As Walt’s hubris snowballs, Skyler evolves from bystander to accomplice to prisoner. She reclaims control only to slowly realize her ultimate futility. Her best scenes are the ones where she begins to understand her own captivity: for instance, when she lowers herself into the pool as her family looks on in horror, her eyes blank and staring. Her statement, in season four, that “someone has to protect this family from the man who protects this family” contains its own host of self-justifications. The bedroom scenes are among the show’s creepiest, when Walt whispers into her ear, and she silently submits. The conflicted way she relates to her own culpability makes a persuasive foil to Walt’s intensifying shamelessness.

But amid the frenzy of conjecturing about Walt’s end, Skyler has gone relatively undiscussed. In Sunday’s episode—apart from an early harbinger in which a haggard Walt appears alone, breaking into his abandoned house—the plot picks up right where it left off. Hank emerges shellshocked from the bathroom, Leaves of Grass in hand. Walt has slipped casually back into the role of family man and hardworking small-business owner, but his self-delusions are more chilling than ever. “The past is the past,” he tells Jesse. Non-spoiler alert: The episode is riveting, as is the quiet power of Dean Norris’s performance as Hank. But Skyler, unfortunately, does nothing much of note.

Up until this season, it wasn’t quite clear whether the resolution of the show would ultimately belong to Hank or to Jesse or to Skyler—whether the brunt of the tragedy would land on the betrayed, humiliated brother-in-law, the exploited sidekick, or the wife yoked into collusion. By now, after last season's bathroom cliffhanger and the first of the final episodes, the story seems obviously to be Hank’s. His appeal is clear; as an antagonist for Walt he offers a competing kind of alpha maleness, a decency that is as macho and intense as Walt’s depravity. It is hard not to wonder, though, what “Breaking Bad” would look like with Skyler’s perspective at its center: say, if she turned him in and willingly disgraced her family, or even killed him herself. 

Alas, Walt’s death at Skyler’s hands seems unlikely. Hank is too attractive a hero, too deserving of revenge. (And also, too good a character.) But in the first of the final episodes it is disappointing to see Skyler reduced again to boring oblivion, happily going about the business of suburban life. Here she is in yet another dinner scene, asking Junior about his day at school, their mother-son rapport on the mend. Here she is at the car wash alongside Walt, twin visions in khaki and taupe, telling patrons to “have an A1 day.” It feels like a concession that the resolution of her character comes at the expense of her complexity.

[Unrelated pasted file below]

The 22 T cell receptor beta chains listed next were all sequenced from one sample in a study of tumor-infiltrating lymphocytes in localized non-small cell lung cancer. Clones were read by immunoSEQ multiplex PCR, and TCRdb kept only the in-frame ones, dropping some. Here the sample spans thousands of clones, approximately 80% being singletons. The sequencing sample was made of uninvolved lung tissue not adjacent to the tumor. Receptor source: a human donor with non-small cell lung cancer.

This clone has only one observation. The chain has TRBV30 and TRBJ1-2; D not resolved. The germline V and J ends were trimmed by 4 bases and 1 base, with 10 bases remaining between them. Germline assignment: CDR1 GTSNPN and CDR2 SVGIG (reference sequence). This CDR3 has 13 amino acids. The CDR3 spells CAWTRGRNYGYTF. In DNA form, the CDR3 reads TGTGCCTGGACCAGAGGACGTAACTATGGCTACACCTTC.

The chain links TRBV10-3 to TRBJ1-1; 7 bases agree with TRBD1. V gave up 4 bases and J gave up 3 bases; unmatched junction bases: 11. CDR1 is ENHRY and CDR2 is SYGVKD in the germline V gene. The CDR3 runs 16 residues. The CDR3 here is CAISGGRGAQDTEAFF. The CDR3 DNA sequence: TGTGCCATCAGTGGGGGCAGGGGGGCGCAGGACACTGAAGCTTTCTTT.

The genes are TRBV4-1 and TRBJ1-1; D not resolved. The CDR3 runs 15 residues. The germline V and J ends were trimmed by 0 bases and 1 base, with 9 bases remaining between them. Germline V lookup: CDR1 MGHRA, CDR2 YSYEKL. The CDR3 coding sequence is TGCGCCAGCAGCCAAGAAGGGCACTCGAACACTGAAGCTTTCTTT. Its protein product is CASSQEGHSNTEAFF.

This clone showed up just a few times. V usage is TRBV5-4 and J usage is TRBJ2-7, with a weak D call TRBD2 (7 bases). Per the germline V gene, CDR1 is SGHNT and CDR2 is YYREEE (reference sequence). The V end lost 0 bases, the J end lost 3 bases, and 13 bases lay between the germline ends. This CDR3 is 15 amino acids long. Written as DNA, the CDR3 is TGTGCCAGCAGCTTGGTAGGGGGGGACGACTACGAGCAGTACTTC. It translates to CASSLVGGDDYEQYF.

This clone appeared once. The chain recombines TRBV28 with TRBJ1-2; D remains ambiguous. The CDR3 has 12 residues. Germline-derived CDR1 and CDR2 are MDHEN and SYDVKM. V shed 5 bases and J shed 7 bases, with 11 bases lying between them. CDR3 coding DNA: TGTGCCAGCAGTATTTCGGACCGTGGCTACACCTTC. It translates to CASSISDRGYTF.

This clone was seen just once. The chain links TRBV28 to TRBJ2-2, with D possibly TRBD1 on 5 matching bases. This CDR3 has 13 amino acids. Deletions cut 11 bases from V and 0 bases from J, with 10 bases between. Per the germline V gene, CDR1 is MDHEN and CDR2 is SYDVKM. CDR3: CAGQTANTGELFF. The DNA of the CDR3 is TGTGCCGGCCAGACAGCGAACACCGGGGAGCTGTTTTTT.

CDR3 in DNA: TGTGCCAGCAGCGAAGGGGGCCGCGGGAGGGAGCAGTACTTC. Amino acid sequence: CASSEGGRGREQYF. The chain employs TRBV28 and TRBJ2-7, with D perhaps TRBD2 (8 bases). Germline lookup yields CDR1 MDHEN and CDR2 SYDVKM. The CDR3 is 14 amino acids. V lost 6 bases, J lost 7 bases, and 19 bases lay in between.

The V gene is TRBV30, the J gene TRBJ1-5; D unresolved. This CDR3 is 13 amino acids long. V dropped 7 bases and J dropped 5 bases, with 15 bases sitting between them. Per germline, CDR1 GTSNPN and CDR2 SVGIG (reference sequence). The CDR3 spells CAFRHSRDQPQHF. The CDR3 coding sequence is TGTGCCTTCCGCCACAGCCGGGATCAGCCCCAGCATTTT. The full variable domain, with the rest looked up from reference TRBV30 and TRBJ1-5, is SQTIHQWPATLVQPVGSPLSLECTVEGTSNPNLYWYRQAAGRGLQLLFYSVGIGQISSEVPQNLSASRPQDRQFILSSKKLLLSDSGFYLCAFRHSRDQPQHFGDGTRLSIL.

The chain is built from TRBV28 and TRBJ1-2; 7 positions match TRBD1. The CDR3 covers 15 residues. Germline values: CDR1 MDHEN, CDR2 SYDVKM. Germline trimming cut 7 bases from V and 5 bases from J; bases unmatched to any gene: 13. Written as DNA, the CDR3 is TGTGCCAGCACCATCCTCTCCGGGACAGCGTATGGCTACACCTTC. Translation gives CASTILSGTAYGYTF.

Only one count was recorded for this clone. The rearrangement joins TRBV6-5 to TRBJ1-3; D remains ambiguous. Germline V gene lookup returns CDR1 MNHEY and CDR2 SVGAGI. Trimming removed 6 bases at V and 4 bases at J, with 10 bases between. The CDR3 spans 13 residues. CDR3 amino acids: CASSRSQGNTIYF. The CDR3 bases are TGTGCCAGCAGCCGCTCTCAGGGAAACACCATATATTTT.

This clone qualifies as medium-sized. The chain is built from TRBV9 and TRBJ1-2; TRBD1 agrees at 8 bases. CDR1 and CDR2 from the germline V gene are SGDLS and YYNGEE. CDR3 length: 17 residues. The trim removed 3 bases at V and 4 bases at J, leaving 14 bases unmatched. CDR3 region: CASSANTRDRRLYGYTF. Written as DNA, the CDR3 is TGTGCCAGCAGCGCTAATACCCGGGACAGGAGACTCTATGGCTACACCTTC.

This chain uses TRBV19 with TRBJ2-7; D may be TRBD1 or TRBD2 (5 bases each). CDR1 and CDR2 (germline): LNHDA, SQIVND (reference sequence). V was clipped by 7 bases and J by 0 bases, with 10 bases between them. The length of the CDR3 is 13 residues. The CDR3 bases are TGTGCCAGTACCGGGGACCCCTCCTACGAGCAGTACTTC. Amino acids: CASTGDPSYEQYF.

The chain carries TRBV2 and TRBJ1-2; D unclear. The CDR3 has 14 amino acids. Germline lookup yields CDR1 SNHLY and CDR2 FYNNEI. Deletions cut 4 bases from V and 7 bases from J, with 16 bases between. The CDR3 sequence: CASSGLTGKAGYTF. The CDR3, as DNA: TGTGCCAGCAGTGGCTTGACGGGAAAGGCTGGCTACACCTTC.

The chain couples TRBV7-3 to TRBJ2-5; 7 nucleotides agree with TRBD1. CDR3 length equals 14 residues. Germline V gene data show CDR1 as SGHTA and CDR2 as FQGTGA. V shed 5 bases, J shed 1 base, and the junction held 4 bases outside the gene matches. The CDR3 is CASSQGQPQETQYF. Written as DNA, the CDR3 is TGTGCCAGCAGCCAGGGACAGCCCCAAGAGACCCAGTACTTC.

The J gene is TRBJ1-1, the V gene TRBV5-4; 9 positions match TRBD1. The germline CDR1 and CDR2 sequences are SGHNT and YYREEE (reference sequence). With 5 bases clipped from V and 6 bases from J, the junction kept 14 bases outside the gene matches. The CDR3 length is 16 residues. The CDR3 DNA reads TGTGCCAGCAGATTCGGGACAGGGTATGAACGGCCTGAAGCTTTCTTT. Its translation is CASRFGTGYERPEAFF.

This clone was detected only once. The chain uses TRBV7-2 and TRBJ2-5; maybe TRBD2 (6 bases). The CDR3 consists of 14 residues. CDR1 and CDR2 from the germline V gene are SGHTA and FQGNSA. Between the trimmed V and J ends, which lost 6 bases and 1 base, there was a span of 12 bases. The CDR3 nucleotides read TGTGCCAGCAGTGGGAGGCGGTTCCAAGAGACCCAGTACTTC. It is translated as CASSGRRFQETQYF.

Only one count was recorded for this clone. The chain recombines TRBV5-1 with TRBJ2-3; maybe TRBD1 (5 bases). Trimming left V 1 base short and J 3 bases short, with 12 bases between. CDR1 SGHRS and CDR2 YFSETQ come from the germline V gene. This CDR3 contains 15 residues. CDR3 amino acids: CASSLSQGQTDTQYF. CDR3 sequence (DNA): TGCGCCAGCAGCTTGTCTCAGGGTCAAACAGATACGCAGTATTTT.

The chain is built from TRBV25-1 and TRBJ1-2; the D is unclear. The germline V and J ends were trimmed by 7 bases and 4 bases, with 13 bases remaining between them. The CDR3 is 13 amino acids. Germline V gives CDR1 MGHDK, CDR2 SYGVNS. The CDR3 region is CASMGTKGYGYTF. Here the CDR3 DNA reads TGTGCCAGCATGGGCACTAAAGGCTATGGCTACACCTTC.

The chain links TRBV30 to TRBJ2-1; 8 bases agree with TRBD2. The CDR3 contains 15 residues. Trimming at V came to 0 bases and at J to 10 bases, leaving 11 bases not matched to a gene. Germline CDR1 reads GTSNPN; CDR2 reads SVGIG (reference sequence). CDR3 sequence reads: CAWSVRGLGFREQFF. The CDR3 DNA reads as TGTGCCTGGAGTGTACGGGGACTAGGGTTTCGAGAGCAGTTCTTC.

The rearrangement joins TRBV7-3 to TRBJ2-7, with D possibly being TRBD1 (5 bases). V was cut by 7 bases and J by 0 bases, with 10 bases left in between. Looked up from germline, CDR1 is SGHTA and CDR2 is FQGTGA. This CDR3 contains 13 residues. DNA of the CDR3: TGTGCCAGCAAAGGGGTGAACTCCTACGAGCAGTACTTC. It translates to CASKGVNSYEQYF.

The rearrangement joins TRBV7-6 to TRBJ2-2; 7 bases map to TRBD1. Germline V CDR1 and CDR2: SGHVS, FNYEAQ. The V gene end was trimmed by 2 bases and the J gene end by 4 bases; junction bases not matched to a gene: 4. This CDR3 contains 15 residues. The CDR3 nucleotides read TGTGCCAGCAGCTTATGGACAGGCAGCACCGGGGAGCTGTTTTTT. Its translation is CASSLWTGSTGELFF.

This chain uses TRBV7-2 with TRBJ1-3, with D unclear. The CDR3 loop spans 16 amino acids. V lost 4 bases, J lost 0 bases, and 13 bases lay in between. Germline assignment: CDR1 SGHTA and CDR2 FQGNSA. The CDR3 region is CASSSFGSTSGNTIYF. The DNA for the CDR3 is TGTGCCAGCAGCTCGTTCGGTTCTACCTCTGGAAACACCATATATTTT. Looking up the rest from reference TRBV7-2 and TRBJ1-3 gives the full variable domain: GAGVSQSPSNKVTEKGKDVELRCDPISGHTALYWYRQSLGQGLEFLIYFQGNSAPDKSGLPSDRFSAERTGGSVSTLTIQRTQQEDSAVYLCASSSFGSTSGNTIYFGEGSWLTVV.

The question of likeability for fictional protagonists has always seemed beside the point. The issue, when it comes to assessing fiction, is not whether we like this person but whether we can identify some psychic strain of ourselves refracted through them, however ugly and small. That’s what makes Tony and Don, even in their awful selfishness, even as show creators dared viewers to empathize with them, such good protagonists. Walt no longer offers us such complex psychological grist. He is less tortured evildoer than mythic bad guy, his ambition amplified and motives blurred beyond recognition. Instead of a jumble of lethal insecurities and urges he is all monstrous, abstract greed. Hank is a straightforward hero, easy to root for. Jesse is the adorable underdog, running frantically on the hamster wheel of his conscience. But Skyler—brash, self-righteous, unsure of what it means to do the right thing—is a messier case. And even at her least likeable, she is key to what makes this show overall so compelling: its moral prickliness, the way its view of good and evil can seem at once so twisted and so stark. 

Laura Bennett is a staff writer at The New Republic. Follow @lbennett